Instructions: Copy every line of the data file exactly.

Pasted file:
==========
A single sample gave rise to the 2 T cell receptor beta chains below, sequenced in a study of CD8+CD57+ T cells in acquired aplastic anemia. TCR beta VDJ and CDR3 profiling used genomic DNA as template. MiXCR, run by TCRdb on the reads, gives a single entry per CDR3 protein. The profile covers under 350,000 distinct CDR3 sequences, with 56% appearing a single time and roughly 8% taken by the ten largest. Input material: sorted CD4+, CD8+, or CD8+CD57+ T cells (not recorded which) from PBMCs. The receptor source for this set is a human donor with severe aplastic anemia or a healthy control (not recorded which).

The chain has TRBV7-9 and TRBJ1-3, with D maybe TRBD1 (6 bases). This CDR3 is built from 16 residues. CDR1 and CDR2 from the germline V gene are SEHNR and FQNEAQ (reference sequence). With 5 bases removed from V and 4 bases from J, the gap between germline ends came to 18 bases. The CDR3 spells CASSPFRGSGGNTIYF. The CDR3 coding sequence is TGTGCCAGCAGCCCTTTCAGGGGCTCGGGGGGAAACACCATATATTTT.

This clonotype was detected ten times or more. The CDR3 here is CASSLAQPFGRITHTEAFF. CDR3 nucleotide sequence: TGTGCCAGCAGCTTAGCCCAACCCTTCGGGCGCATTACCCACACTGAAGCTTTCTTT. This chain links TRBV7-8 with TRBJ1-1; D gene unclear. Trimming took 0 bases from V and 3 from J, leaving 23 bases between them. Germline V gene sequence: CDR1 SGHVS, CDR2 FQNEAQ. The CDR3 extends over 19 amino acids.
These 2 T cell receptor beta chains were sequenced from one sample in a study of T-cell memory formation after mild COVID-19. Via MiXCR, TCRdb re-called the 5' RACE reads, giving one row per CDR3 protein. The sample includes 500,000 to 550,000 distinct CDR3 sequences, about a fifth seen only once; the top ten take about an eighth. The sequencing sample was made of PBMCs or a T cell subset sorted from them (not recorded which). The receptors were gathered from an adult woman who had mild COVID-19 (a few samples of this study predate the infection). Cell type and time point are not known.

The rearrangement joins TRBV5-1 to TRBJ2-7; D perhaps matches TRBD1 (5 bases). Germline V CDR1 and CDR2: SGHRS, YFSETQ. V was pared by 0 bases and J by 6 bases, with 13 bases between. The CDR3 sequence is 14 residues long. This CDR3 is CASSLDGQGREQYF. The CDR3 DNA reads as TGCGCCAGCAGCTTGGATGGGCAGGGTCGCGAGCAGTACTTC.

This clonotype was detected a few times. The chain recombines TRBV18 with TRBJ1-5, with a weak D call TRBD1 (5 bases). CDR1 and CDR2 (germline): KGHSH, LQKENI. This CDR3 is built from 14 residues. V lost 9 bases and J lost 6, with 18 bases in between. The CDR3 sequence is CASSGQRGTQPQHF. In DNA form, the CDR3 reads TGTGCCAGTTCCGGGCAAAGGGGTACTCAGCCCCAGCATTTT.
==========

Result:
A single sample gave rise to the 2 T cell receptor beta chains below, sequenced in a study of CD8+CD57+ T cells in acquired aplastic anemia. TCR beta VDJ and CDR3 profiling used genomic DNA as template. MiXCR, run by TCRdb on the reads, gives a single entry per CDR3 protein. The profile covers under 350,000 distinct CDR3 sequences, with 56% appearing a single time and roughly 8% taken by the ten largest. Input material: sorted CD4+, CD8+, or CD8+CD57+ T cells (not recorded which) from PBMCs. The receptor source for this set is a human donor with severe aplastic anemia or a healthy control (not recorded which).

The chain has TRBV7-9 and TRBJ1-3, with D maybe TRBD1 (6 bases). This CDR3 is built from 16 residues. CDR1 and CDR2 from the germline V gene are SEHNR and FQNEAQ (reference sequence). With 5 bases removed from V and 4 bases from J, the gap between germline ends came to 18 bases. The CDR3 spells CASSPFRGSGGNTIYF. The CDR3 coding sequence is TGTGCCAGCAGCCCTTTCAGGGGCTCGGGGGGAAACACCATATATTTT.

This clonotype was detected ten times or more. The CDR3 here is CASSLAQPFGRITHTEAFF. CDR3 nucleotide sequence: TGTGCCAGCAGCTTAGCCCAACCCTTCGGGCGCATTACCCACACTGAAGCTTTCTTT. This chain links TRBV7-8 with TRBJ1-1; D gene unclear. Trimming took 0 bases from V and 3 from J, leaving 23 bases between them. Germline V gene sequence: CDR1 SGHVS, CDR2 FQNEAQ. The CDR3 extends over 19 amino acids.
These 2 T cell receptor beta chains were sequenced from one sample in a study of T-cell memory formation after mild COVID-19. Via MiXCR, TCRdb re-called the 5' RACE reads, giving one row per CDR3 protein. The sample includes 500,000 to 550,000 distinct CDR3 sequences, about a fifth seen only once; the top ten take about an eighth. The sequencing sample was made of PBMCs or a T cell subset sorted from them (not recorded which). The receptors were gathered from an adult woman who had mild COVID-19 (a few samples of this study predate the infection). Cell type and time point are not known.

The rearrangement joins TRBV5-1 to TRBJ2-7; D perhaps matches TRBD1 (5 bases). Germline V CDR1 and CDR2: SGHRS, YFSETQ. V was pared by 0 bases and J by 6 bases, with 13 bases between. The CDR3 sequence is 14 residues long. This CDR3 is CASSLDGQGREQYF. The CDR3 DNA reads as TGCGCCAGCAGCTTGGATGGGCAGGGTCGCGAGCAGTACTTC.

This clonotype was detected a few times. The chain recombines TRBV18 with TRBJ1-5, with a weak D call TRBD1 (5 bases). CDR1 and CDR2 (germline): KGHSH, LQKENI. This CDR3 is built from 14 residues. V lost 9 bases and J lost 6, with 18 bases in between. The CDR3 sequence is CASSGQRGTQPQHF. In DNA form, the CDR3 reads TGTGCCAGTTCCGGGCAAAGGGGTACTCAGCCCCAGCATTTT.